“I firmly believe that works like this are essential to creating the dialogue that is necessary for the progress of our understanding of Hurrian. Görke’s treatment of the various texts and her discussions of many aspects of the ritual will prove very useful to scholars working on Hurro-Hittite religion.” Dennis R.M. Campbell, San Francisco State University

The Debate Between a Man and His Soul

A Masterpiece of Ancient Egyptian Literature


James P. Allen

This book is a new study of the ancient Egyptian poem known in English as The Man Who Was Tired of Life or The Dialogue of a Man and His Ba (or Soul). The composition is universally regarded as one of the masterpieces of ancient Egyptian literature. It is also one of the most difficult and continually debated, as well as being the subject of more than one hundred books and articles. The present study offers new readings and translations, along with an analysis of the text’s grammar and versification, and a complete philological apparatus.

From Conquest to Coexistence

Ideology and Antiquarian Intent in the Historiography of Israel’s Settlement in Canaan


Koert van Bekkum

Current research on ancient historiography concentrates on the relation between history and ideology, while the archaeology of the Southern Levant is more and more viewed as a discipline of its own. What happens when these new directions are applied to the historiography of Israel’s settlement in Canaan?

This study offers a fresh analysis of scholarly debate, a synchronic and diachronic reading of Joshua 9:1—13:7, and a critical evaluation of all the relevant archaeological evidence. This leads to a new historical picture of the Late Bronze – Iron Age transition in the Cisjordanian Southern Levant and to the fascinating conclusion that it was the ideology of the Israelite scribes reworking this episode that instigated them to explore their antiquarian intent.


László Török

Presenting a large body of evidence for the first time, this book offers a comprehensive treatment of Nubian architecture, sculpture, and minor arts in the period between 300 BC-AD 250. It focuses primarily on the Nubian response to the traditional pharaonic, Hellenistic/Roman, Hellenizing, and “hybrid” elements of Ptolemaic and Roman Egyptian culture. The author begins with a history of Nubian art and a critical survey of the literature on Ptolemaic and Roman Egyptian art. Special chapters are then devoted to the discussion of the Egyptian-Greek interaction in the arts of Ptolemaic Egypt, the place of Egyptian Hellenistic and Hellenizing art within the oikumene, the pluralistic visual world of Ptolemaic and Roman Egypt, as well as on the specific genre of terracotta sculpture. Utilizing examples from Meroe City and Musawwarat es Sufra, the author argues that cultural transfer from Ptolemaic and Roman Egypt to Nubia resulted in an inward-focused adaptation. Therefore, the resulting Nubian art from this period expresses only those aspects of Egyptian and Greek art that are compatible with indigenous Nubian goals.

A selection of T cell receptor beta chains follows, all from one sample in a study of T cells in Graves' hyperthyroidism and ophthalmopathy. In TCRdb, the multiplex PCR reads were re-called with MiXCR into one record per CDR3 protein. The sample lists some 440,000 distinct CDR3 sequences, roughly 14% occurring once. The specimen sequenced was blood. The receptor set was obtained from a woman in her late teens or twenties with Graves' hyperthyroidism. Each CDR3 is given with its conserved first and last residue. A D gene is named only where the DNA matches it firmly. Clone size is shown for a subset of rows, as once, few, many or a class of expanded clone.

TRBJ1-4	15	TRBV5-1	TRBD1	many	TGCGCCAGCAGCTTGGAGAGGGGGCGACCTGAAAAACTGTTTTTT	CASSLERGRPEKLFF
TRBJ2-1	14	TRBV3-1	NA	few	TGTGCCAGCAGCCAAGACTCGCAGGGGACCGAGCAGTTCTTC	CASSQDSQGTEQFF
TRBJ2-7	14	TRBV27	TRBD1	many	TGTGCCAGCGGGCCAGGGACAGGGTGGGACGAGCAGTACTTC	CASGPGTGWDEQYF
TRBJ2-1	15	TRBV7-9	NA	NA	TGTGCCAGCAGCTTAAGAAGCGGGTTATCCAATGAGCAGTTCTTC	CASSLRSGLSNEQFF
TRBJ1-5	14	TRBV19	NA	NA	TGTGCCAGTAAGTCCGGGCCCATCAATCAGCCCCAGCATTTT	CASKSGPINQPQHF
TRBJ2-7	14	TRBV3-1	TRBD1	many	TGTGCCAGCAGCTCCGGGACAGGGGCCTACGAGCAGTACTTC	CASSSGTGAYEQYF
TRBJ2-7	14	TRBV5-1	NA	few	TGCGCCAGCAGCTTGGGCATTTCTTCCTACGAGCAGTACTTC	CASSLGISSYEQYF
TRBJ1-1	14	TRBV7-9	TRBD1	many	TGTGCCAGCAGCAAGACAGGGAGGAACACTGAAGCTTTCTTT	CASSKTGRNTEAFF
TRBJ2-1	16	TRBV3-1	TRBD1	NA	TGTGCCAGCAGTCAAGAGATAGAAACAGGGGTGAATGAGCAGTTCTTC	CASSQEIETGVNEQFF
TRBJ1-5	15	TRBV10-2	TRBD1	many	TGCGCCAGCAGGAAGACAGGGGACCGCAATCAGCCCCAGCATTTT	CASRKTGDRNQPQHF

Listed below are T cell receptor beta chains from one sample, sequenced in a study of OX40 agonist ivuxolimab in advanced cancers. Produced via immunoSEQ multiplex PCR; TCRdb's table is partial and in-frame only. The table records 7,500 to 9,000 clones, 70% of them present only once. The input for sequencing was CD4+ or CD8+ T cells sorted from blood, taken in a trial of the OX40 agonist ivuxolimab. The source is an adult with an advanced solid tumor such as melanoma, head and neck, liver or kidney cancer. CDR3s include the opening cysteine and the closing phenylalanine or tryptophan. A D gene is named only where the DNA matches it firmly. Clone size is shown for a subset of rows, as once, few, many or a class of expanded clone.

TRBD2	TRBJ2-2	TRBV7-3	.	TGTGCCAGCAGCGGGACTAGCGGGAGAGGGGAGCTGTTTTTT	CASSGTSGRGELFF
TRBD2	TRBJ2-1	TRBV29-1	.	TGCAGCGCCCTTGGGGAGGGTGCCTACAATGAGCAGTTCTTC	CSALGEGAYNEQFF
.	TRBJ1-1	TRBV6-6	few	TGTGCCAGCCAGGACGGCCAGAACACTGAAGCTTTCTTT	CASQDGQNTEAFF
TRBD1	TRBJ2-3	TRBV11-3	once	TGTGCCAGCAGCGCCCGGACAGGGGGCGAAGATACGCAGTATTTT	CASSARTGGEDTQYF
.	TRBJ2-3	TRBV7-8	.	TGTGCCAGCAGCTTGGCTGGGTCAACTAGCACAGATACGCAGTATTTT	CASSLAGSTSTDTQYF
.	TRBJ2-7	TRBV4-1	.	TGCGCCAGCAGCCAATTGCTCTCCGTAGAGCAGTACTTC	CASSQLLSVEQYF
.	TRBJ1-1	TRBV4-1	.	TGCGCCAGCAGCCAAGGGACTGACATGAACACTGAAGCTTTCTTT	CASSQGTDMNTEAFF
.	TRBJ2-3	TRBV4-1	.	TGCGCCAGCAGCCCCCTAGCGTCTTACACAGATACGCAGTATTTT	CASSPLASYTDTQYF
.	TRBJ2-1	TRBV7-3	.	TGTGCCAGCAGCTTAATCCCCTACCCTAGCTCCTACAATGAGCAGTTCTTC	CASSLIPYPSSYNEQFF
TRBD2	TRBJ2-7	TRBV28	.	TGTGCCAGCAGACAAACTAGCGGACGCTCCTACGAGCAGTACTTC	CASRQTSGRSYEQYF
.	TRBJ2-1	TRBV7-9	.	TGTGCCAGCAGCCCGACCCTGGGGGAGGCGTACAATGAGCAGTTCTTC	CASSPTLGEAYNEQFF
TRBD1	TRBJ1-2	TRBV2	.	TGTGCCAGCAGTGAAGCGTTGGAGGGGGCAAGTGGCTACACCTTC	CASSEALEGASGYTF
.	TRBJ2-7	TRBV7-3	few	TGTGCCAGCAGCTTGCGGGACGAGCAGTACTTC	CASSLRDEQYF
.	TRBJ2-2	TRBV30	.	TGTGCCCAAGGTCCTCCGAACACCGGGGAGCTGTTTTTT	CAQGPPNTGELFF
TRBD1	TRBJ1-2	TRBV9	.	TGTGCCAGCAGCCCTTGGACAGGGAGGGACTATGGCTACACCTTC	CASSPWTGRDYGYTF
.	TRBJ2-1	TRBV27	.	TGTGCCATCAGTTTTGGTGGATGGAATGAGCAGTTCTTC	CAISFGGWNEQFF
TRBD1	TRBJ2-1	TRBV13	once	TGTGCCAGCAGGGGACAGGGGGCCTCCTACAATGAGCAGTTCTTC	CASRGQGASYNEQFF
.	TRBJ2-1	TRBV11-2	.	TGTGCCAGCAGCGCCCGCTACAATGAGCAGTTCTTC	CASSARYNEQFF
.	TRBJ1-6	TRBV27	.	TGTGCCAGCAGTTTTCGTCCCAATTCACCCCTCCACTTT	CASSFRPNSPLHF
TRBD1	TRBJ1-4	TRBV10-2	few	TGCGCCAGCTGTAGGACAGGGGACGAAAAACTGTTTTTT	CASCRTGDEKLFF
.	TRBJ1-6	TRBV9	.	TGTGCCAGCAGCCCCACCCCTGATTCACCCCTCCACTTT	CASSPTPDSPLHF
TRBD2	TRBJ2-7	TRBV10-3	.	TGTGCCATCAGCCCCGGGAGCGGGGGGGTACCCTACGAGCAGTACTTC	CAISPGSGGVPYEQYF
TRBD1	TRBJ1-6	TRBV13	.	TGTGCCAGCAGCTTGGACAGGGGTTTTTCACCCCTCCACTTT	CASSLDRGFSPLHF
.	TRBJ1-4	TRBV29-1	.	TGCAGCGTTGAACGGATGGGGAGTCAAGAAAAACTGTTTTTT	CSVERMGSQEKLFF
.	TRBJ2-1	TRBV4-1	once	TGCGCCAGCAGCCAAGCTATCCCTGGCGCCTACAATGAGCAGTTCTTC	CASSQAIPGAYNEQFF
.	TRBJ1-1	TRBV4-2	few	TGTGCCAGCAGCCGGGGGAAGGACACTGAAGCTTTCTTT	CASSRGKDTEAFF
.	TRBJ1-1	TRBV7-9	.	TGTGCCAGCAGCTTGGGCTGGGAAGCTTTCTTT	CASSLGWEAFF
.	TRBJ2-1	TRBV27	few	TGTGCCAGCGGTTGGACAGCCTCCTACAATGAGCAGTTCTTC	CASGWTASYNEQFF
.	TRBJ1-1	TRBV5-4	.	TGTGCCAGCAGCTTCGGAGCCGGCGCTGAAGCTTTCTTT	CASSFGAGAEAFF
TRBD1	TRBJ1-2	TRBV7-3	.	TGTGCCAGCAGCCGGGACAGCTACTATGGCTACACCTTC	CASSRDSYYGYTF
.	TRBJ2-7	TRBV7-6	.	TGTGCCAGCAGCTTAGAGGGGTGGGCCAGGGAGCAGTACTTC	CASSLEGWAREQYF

Edited by Assaf Yasur-Landau, Jennie R. Ebeling and Laura B. Mazow

Despite the large number of well-preserved domestic contexts in Bronze and Iron Age sites, household archaeology has not been a common approach to studying the material culture of Ancient Israel. Until recently, the dictates of “Biblical Archaeology” led to a narrow set of questions that ignored issues such as gender, status and production within the household. The present volume, which grew out of a session at the 2008 Annual Meeting of the American Schools of Oriental Research, attempts to redress this issue. The seventeen papers herein reflect innovative viewpoints on the theory and praxis of household archaeology in this region. The next step in household research is presented here, with the use of tailor-made data collection strategies designed to answer specific questions posed by household archaeology.

"The neglect of households and the archaeology of the activities of its members are ambitiously attended to in this volume. Its exceptional breadth of various modes of inquiry coupled with the application thereof justifies the household as a topic of discussion. I would highly recommend this book for institutions, libraries, scholars, and students interested in any aspect of daily life in the southern Levant, and I very much look forward to the future research projects it will inspire."
Cynthia Shafer-Elliot, William Jessup University

" a whole the work is impressive, and most contributions are commendable for their sophistication in engaging
interdisciplinary research in order to understand the nature and function of households in ancient Israel and surrounding areas."
Carol Meyers, Duke University

Le pouvoir impérial dans les provinces syriennes

Représentations et célébrations d'Auguste à Constantin (31 av. J.-C.-337 ap. J.-C.)


Hadrien Bru

This book focuses on the role of the emperor and the image of the Roman Empire as a whole during the time period from Augustus to Constantine. It analyses this image by taking into account the epigraphic, literary, numismatic and archaeological sources from Phoenicia to Osrhoene and from Commagene to Arabia. While discussing Graeco-Roman cities and rural settlements among desert areas, it addresses celebrations as well as the organization and promotion of the imperial cult in the Near East. This includes the imperial cult’s forms of expression of symbolic, political, and various other social or religious functions. This approach, therefore, explores the real and imaginary relationships that existed between the Roman Empire and the populations of the Syrian provinces.